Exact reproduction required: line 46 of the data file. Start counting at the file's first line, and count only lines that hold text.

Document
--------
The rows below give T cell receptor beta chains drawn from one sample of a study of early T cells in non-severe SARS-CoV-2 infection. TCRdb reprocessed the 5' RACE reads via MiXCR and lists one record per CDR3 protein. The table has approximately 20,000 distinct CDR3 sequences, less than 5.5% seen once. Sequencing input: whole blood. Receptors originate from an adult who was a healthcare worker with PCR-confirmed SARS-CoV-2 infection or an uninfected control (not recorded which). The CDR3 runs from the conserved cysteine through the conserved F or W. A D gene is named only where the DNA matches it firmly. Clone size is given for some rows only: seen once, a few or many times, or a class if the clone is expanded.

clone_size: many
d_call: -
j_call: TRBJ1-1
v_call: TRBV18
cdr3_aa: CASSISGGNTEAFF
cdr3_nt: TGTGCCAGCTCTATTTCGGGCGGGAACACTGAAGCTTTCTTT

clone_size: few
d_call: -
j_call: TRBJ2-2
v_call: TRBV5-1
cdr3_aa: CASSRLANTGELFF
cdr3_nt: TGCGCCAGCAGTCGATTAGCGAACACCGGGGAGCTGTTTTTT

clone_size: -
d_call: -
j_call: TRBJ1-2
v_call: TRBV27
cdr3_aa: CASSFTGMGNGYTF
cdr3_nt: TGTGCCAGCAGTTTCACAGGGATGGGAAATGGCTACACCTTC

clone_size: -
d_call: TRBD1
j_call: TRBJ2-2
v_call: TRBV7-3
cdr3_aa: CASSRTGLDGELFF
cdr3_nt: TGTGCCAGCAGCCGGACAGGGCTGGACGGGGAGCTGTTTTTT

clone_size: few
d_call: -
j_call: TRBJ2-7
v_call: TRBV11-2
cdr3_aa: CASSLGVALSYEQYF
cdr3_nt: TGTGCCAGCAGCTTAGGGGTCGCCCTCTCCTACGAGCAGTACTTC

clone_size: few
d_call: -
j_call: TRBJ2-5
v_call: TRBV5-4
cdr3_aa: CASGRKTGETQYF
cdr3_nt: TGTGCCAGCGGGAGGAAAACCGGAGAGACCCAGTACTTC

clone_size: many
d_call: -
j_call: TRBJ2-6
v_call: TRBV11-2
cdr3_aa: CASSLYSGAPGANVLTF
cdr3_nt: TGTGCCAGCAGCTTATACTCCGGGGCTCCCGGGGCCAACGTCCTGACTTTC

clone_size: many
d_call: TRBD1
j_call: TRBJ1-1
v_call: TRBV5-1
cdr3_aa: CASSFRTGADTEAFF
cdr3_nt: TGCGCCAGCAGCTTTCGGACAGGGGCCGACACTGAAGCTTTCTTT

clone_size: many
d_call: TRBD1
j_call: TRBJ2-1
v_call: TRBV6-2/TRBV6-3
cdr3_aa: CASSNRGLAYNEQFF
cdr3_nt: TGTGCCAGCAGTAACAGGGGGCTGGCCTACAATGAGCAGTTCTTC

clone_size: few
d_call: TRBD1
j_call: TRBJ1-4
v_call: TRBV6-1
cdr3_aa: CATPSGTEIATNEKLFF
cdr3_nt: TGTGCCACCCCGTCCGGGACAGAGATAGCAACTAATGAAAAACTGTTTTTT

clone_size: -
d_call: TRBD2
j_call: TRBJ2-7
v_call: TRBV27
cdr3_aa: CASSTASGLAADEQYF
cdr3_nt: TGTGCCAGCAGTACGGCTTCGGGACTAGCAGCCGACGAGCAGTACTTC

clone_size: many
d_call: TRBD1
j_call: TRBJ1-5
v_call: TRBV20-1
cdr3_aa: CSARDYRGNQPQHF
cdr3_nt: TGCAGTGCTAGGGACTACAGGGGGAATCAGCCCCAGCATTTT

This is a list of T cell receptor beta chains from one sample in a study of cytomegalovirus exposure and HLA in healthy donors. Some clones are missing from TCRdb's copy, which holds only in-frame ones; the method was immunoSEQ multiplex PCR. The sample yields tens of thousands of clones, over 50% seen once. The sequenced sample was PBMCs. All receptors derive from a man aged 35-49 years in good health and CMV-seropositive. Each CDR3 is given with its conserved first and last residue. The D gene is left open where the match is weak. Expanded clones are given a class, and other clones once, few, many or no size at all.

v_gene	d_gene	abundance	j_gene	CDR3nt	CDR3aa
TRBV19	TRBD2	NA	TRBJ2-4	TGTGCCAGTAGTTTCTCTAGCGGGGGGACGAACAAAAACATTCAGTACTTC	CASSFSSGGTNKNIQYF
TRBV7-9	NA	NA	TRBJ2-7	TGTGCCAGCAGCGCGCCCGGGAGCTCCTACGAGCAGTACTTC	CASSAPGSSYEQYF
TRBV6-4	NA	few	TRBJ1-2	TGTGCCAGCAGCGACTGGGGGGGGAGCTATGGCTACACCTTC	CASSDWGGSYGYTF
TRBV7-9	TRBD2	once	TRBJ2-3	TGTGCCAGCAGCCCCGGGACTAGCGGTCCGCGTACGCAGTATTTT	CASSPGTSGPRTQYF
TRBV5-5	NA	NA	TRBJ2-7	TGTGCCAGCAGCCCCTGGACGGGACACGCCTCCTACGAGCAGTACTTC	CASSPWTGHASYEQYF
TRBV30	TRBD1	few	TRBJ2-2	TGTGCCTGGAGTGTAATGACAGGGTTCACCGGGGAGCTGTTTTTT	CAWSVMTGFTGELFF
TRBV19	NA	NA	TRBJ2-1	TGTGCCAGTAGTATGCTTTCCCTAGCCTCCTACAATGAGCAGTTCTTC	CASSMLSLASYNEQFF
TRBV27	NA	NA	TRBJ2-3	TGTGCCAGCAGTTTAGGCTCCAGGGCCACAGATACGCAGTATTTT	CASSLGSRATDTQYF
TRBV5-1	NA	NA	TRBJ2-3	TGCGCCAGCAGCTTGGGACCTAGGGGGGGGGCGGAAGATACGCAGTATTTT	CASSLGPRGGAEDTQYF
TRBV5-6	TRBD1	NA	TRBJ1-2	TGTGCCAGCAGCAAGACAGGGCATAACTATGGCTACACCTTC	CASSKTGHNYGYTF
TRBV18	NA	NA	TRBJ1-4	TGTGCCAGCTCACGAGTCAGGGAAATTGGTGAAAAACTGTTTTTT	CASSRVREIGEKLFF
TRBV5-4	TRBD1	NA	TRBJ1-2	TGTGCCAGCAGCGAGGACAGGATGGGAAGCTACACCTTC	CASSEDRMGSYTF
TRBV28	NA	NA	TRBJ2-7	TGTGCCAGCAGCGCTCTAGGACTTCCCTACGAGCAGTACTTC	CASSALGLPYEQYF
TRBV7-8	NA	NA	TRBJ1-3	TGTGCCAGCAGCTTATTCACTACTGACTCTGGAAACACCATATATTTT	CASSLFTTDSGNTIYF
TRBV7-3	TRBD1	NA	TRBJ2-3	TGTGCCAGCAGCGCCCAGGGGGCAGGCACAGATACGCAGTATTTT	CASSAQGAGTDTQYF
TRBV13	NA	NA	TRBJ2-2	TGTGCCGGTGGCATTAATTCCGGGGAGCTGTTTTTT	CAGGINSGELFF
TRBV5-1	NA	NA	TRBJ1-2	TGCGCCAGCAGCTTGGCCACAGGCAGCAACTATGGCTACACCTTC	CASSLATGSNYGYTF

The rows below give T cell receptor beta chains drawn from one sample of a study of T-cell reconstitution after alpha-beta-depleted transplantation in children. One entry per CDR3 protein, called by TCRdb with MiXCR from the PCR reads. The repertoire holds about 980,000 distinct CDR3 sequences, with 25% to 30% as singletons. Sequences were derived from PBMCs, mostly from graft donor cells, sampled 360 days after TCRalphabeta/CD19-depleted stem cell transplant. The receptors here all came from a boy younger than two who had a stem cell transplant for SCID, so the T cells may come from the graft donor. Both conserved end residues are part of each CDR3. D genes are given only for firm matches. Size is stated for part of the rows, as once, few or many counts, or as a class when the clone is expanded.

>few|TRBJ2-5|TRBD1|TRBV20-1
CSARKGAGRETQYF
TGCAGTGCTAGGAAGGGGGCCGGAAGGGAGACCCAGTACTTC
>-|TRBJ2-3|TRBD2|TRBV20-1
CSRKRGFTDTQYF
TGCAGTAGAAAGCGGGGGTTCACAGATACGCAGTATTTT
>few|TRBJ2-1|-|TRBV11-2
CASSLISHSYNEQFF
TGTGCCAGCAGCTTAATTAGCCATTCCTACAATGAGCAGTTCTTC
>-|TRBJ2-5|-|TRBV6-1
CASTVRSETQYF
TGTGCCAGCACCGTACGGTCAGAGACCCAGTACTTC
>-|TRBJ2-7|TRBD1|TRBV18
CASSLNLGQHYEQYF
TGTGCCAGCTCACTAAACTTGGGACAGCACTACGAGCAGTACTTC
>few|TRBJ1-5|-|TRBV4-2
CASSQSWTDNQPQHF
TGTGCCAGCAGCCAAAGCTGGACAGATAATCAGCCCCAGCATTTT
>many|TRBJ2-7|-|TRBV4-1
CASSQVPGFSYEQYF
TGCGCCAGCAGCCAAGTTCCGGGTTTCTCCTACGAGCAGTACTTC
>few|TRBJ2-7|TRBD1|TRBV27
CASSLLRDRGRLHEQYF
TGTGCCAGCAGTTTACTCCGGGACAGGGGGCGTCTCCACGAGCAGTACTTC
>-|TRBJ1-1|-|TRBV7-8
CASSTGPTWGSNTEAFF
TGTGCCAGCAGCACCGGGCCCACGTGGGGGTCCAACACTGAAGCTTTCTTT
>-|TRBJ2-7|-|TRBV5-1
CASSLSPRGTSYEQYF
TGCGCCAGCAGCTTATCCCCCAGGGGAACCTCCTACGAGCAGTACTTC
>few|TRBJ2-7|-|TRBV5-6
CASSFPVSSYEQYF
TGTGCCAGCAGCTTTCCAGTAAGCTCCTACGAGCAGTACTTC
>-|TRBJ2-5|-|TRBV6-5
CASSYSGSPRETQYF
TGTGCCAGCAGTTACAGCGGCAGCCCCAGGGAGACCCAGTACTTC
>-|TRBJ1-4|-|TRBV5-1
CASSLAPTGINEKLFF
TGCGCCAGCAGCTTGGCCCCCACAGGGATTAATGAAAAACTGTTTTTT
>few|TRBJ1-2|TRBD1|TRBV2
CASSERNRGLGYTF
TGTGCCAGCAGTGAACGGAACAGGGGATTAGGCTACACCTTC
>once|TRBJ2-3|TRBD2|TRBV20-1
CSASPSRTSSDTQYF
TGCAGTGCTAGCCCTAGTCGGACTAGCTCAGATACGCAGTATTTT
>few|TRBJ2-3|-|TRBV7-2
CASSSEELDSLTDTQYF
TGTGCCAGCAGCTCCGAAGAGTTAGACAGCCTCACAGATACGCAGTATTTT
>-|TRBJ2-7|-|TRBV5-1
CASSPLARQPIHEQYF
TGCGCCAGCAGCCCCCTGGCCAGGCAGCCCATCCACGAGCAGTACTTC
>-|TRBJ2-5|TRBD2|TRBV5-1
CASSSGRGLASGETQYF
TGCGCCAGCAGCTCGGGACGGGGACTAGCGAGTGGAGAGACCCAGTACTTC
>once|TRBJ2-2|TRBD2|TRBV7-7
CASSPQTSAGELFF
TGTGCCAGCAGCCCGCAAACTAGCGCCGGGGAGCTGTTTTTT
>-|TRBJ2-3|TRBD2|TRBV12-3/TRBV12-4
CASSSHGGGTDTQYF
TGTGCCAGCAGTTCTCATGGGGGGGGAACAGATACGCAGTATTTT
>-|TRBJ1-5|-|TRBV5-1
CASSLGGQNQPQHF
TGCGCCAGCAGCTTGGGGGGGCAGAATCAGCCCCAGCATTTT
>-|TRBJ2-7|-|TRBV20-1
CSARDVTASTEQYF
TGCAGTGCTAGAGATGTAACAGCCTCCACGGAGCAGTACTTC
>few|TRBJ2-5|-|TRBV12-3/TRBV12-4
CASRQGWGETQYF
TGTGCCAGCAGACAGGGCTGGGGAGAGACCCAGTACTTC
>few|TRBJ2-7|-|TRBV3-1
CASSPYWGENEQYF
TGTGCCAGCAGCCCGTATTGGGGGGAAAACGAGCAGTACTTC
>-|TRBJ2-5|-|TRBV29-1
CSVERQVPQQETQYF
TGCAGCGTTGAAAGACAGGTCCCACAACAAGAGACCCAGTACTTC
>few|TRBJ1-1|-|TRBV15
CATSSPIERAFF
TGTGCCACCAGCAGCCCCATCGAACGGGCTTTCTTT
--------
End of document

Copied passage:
j_call: TRBJ1-1